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Re: Elevated Structural Floor Slab Joint

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Dear Roger,

Construction joints are points of possible weakness.

Consider  2 scenarios

1. In case of weakness at a section where there is moment, the steel will
still take the tension, while concrete being in compression will still be
able to transfer the compressive forces from one side of the joint to the
other, so effectively the joint is still capable of transferring the moment.
Secondly the moments have a tendency to redistribute too.

2. In case of weakness at a section where there is shear, the joint is in
the plane of shear failure, and in a RCC slab, there are no mechanisms
present for transfer of shear from one side of the joint to the other except
through the monolithicity of concrete. Also shear does not redistribute.

What do others think?

Regards

Pankaj Gupta
Structures Online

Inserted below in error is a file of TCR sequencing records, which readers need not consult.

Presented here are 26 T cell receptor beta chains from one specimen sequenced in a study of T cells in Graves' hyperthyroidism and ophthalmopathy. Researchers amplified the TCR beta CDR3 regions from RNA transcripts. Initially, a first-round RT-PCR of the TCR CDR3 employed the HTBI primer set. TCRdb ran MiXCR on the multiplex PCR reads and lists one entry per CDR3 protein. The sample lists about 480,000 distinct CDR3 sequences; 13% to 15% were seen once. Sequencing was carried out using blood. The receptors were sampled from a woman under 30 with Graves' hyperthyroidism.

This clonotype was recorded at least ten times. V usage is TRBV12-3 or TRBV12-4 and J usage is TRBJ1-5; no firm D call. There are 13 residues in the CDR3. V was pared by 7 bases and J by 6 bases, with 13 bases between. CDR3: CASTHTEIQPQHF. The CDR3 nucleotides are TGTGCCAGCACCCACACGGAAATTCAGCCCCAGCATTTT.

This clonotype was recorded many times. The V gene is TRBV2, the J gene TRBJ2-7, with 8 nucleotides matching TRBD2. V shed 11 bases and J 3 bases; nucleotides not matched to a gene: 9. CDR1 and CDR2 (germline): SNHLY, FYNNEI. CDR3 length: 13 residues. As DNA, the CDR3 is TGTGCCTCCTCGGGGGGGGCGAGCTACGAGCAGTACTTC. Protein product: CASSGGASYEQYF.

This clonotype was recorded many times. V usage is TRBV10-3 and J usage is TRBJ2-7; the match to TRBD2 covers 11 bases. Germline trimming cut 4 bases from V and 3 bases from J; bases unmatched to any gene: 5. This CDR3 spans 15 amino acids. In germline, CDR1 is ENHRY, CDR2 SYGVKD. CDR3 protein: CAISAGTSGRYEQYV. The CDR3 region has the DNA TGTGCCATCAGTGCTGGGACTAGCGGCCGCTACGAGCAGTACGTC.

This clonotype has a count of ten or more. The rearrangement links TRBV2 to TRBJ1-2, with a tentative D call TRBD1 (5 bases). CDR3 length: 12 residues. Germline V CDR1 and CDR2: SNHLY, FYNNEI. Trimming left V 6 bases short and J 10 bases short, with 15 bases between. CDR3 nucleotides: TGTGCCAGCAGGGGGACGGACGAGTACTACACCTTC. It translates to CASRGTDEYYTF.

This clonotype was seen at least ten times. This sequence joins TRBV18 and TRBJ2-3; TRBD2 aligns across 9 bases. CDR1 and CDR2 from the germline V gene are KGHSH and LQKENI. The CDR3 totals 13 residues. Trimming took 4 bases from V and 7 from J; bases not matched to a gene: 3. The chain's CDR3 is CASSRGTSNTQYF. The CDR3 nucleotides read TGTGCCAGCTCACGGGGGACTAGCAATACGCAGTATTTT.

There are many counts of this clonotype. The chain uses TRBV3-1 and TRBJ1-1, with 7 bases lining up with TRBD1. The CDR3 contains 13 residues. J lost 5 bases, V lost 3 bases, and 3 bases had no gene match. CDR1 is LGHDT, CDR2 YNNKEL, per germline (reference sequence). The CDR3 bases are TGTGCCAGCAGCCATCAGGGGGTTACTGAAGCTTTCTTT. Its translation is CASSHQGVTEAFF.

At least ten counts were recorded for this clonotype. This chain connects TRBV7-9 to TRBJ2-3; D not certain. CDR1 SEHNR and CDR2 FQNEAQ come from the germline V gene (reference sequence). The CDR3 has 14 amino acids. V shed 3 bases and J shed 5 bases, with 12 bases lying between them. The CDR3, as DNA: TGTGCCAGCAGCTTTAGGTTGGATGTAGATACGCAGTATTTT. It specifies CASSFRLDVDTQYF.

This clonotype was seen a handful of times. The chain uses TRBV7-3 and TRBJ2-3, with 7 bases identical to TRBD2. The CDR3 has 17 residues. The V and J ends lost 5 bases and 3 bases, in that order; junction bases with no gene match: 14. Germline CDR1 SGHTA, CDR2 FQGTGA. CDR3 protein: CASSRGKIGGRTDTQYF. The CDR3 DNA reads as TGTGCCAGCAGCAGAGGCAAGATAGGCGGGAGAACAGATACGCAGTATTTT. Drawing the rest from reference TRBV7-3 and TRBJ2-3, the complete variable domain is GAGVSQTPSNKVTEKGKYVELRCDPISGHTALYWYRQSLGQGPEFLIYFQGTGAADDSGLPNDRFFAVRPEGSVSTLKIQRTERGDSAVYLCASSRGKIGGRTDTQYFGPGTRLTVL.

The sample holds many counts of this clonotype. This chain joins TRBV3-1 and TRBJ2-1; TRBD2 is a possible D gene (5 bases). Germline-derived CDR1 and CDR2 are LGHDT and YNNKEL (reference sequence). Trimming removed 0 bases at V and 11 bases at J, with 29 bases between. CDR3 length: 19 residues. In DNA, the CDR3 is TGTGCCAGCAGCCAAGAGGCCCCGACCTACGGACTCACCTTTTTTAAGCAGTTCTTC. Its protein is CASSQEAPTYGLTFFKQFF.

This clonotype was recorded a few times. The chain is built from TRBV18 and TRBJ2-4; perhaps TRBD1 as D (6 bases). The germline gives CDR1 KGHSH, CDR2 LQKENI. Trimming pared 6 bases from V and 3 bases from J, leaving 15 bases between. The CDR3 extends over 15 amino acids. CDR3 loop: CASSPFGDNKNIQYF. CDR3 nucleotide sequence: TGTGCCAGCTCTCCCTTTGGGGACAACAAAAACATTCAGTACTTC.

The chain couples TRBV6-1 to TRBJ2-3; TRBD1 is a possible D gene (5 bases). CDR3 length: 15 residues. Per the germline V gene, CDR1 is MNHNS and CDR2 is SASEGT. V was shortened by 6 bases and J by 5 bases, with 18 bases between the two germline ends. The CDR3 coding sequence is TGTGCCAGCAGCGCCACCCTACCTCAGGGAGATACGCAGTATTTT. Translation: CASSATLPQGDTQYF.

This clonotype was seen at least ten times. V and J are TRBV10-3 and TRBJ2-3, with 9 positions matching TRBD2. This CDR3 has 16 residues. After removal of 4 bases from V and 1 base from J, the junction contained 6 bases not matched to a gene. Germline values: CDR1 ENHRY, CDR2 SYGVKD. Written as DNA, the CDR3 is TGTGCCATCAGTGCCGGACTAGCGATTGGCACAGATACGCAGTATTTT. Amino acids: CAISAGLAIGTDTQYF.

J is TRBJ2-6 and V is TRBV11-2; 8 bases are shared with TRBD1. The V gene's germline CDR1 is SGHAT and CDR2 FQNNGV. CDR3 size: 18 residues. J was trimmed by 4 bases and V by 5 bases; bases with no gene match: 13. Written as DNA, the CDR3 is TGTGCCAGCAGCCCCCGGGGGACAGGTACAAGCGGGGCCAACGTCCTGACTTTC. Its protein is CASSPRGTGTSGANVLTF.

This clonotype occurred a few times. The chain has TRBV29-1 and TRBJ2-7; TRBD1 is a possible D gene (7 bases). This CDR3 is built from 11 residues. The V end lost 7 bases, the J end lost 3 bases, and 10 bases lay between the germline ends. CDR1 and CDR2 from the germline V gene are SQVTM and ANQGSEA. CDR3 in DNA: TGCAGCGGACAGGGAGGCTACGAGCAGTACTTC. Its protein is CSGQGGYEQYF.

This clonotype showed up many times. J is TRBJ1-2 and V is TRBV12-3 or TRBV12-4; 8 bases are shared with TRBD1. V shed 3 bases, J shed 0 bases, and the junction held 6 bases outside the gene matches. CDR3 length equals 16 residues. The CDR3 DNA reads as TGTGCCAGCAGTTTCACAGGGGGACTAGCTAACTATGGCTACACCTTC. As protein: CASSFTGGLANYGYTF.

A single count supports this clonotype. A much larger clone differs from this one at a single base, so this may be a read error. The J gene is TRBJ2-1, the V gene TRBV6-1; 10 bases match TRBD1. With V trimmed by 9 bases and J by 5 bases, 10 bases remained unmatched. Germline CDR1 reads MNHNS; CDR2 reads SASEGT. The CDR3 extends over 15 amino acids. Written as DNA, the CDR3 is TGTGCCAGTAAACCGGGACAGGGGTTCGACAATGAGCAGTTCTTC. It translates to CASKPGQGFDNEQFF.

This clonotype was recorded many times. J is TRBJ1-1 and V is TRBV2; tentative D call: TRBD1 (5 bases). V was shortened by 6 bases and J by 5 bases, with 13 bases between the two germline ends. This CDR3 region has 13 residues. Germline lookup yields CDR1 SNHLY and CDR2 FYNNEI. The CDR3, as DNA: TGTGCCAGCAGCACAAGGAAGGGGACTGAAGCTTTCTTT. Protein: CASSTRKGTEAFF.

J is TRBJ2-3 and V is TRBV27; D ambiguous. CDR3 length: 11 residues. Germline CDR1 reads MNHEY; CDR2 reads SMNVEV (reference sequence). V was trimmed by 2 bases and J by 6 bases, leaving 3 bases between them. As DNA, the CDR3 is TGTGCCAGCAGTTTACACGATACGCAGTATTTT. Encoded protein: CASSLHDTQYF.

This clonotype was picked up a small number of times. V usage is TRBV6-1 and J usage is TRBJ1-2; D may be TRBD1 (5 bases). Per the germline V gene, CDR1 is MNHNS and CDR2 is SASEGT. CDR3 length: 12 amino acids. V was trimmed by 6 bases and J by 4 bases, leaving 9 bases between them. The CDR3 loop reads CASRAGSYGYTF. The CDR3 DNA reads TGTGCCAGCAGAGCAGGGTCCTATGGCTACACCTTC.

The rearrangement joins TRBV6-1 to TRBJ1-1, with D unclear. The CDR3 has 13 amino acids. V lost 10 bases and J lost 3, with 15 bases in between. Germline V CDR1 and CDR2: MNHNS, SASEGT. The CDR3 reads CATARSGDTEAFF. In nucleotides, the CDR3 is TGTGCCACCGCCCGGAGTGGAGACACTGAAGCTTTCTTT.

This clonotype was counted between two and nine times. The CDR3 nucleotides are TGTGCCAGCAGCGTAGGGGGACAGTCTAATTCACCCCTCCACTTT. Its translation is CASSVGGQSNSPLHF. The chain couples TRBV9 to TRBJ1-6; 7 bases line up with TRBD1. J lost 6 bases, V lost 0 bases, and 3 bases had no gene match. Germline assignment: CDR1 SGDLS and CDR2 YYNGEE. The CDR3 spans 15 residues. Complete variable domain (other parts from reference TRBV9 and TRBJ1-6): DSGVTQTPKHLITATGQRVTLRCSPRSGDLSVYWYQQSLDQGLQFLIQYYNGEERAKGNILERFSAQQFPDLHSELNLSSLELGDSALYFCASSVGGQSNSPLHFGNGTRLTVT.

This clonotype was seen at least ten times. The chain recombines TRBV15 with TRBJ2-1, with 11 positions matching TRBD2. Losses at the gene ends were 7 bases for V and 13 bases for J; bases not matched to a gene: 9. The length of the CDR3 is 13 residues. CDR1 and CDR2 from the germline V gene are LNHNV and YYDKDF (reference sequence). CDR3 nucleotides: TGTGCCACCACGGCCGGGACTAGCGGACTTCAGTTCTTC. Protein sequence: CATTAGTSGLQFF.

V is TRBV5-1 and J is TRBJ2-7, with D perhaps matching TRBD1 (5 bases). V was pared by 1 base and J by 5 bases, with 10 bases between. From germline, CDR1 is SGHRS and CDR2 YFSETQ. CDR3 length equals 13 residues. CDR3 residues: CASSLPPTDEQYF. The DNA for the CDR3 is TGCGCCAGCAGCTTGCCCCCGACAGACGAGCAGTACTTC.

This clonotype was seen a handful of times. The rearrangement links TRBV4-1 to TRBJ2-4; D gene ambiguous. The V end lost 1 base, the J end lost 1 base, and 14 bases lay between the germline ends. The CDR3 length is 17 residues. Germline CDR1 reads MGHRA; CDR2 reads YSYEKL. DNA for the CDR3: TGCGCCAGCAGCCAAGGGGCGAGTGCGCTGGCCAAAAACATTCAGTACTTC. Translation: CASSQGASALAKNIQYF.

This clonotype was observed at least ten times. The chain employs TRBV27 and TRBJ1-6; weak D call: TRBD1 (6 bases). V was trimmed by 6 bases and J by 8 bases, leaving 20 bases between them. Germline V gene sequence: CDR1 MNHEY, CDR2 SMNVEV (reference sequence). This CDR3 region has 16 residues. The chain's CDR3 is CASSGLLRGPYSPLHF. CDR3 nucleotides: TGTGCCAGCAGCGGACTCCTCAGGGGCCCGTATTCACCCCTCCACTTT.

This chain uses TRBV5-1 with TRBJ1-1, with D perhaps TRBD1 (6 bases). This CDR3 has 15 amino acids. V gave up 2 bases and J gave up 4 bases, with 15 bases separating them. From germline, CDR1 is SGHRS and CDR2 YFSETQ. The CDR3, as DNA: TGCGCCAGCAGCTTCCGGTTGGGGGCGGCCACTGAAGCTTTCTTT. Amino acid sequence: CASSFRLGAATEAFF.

India




----- Original Message -----
From: Roger Turk <73527.1356(--nospam--at)compuserve.com>
To: <seaint(--nospam--at)seaint.org>
Sent: Thursday, July 10, 2003 9:02 PM
Subject: Re: Elevated Structural Floor Slab Joint


> I agree and disagree with Pankaj Gupta's post.
>
> I agree that construction joints should be avoided when possible.
>
> I disagree with the location of construction joints.  When construction
> joints are necessary, I try to locate them at or near service load points
of
> inflection, where both moment and shear are not maximum or close to
maximum.
>
> A. Roger Turk, P.E.(Structural)
> Tucson, Aridzona
>
> Pankaj Gupta wrote:
>
> . > Construction joint should be avoided if possible.
>
> . > If not possible to avoid, then the joint should be at mid span, where
> . > shear is zero.
>
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